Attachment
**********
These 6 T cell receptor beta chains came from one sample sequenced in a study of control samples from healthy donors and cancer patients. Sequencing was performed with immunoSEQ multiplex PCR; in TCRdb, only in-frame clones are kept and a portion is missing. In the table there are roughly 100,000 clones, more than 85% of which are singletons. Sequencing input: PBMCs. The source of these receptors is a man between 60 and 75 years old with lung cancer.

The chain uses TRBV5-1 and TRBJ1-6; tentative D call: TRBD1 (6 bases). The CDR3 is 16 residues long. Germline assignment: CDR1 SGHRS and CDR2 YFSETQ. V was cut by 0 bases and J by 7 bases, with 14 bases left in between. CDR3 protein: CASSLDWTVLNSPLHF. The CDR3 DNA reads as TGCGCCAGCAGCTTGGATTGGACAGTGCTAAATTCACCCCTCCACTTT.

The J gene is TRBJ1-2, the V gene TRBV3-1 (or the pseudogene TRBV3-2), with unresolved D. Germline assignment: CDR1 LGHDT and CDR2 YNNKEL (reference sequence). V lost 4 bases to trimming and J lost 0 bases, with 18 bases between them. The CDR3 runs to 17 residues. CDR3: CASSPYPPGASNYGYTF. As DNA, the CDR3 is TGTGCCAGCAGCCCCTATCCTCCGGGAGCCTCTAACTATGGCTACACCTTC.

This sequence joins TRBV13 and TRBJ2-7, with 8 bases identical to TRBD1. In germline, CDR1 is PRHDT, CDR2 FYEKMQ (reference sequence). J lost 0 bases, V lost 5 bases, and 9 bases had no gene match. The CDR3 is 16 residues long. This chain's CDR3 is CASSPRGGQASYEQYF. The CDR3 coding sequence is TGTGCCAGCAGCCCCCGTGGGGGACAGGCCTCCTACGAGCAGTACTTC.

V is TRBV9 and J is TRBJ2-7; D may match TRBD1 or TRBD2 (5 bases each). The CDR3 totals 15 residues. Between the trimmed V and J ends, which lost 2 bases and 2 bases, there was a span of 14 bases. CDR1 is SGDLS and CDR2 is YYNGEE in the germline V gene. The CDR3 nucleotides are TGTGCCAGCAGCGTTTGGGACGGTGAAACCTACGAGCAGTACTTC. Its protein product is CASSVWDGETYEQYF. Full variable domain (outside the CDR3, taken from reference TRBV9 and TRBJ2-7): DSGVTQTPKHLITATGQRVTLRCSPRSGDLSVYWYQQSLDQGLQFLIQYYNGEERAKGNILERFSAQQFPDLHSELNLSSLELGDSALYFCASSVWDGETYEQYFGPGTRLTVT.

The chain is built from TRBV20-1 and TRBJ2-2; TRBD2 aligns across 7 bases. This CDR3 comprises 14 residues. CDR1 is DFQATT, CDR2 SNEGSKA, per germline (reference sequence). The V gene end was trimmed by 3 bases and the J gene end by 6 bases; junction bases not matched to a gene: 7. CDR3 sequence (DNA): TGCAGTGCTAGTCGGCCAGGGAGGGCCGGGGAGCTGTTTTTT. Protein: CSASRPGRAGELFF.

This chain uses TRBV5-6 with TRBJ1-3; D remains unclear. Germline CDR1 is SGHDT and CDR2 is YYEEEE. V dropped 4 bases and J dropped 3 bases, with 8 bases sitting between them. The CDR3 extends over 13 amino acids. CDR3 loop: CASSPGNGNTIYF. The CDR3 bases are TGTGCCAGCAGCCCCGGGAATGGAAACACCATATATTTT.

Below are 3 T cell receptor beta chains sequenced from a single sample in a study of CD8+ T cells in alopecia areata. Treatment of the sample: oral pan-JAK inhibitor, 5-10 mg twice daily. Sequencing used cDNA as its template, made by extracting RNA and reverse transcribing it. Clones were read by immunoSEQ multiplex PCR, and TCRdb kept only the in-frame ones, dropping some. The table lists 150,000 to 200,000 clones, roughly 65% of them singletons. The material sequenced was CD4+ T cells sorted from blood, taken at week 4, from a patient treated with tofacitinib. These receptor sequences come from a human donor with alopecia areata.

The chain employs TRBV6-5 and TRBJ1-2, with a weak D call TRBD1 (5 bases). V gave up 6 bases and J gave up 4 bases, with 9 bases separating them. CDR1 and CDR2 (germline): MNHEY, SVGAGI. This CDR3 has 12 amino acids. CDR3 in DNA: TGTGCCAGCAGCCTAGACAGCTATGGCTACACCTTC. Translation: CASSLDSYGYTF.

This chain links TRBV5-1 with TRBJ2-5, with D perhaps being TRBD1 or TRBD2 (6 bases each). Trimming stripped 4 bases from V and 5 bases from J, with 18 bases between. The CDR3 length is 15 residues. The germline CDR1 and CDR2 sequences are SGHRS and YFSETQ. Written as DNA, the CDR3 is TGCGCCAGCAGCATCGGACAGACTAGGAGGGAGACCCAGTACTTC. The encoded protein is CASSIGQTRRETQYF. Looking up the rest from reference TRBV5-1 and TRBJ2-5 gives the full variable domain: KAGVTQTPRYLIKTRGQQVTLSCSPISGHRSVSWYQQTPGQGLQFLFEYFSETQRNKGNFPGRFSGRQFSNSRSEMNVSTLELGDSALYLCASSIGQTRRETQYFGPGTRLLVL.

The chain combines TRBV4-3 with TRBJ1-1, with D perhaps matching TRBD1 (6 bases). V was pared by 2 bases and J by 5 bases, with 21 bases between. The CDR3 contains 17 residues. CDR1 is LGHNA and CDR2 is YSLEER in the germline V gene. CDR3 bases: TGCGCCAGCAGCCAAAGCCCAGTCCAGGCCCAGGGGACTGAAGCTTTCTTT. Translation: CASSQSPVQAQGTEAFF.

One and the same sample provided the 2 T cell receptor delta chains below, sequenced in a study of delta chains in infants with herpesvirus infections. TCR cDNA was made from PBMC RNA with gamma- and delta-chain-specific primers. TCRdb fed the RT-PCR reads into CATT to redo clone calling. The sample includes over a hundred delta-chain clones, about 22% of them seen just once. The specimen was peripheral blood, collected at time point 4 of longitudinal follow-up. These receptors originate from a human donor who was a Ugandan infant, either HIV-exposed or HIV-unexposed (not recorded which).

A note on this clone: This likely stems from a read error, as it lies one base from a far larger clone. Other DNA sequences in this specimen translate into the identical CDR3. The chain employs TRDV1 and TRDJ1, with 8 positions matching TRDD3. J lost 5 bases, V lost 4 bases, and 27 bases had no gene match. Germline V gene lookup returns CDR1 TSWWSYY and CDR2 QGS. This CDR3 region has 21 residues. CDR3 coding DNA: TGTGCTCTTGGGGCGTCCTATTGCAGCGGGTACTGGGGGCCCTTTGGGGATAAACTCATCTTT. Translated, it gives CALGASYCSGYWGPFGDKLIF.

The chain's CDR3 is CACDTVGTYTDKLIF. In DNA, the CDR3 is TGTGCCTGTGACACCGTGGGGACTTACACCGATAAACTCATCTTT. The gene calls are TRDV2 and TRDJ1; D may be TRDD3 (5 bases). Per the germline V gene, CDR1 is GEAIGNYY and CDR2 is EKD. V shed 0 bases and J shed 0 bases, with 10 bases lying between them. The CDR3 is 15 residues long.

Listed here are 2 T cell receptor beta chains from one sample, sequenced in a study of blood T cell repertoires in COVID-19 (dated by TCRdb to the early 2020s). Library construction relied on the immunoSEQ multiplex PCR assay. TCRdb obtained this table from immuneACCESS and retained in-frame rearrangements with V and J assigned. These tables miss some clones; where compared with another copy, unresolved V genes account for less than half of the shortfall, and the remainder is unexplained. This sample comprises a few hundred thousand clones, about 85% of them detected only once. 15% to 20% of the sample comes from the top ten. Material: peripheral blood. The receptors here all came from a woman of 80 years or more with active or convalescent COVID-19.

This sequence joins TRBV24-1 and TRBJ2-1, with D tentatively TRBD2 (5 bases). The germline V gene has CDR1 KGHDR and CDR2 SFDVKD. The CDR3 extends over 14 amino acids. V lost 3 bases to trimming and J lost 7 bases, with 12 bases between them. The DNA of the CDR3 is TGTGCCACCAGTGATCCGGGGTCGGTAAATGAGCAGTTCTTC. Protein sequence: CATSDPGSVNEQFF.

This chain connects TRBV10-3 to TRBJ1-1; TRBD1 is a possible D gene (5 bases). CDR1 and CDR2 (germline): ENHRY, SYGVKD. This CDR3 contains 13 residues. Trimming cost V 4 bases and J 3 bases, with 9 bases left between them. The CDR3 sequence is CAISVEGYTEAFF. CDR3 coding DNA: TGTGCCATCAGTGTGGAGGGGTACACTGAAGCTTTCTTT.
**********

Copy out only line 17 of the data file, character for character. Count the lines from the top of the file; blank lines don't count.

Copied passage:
This chain connects TRBV10-3 to TRBJ1-1; TRBD1 is a possible D gene (5 bases). CDR1 and CDR2 (germline): ENHRY, SYGVKD. This CDR3 contains 13 residues. Trimming cost V 4 bases and J 3 bases, with 9 bases left between them. The CDR3 sequence is CAISVEGYTEAFF. CDR3 coding DNA: TGTGCCATCAGTGTGGAGGGGTACACTGAAGCTTTCTTT.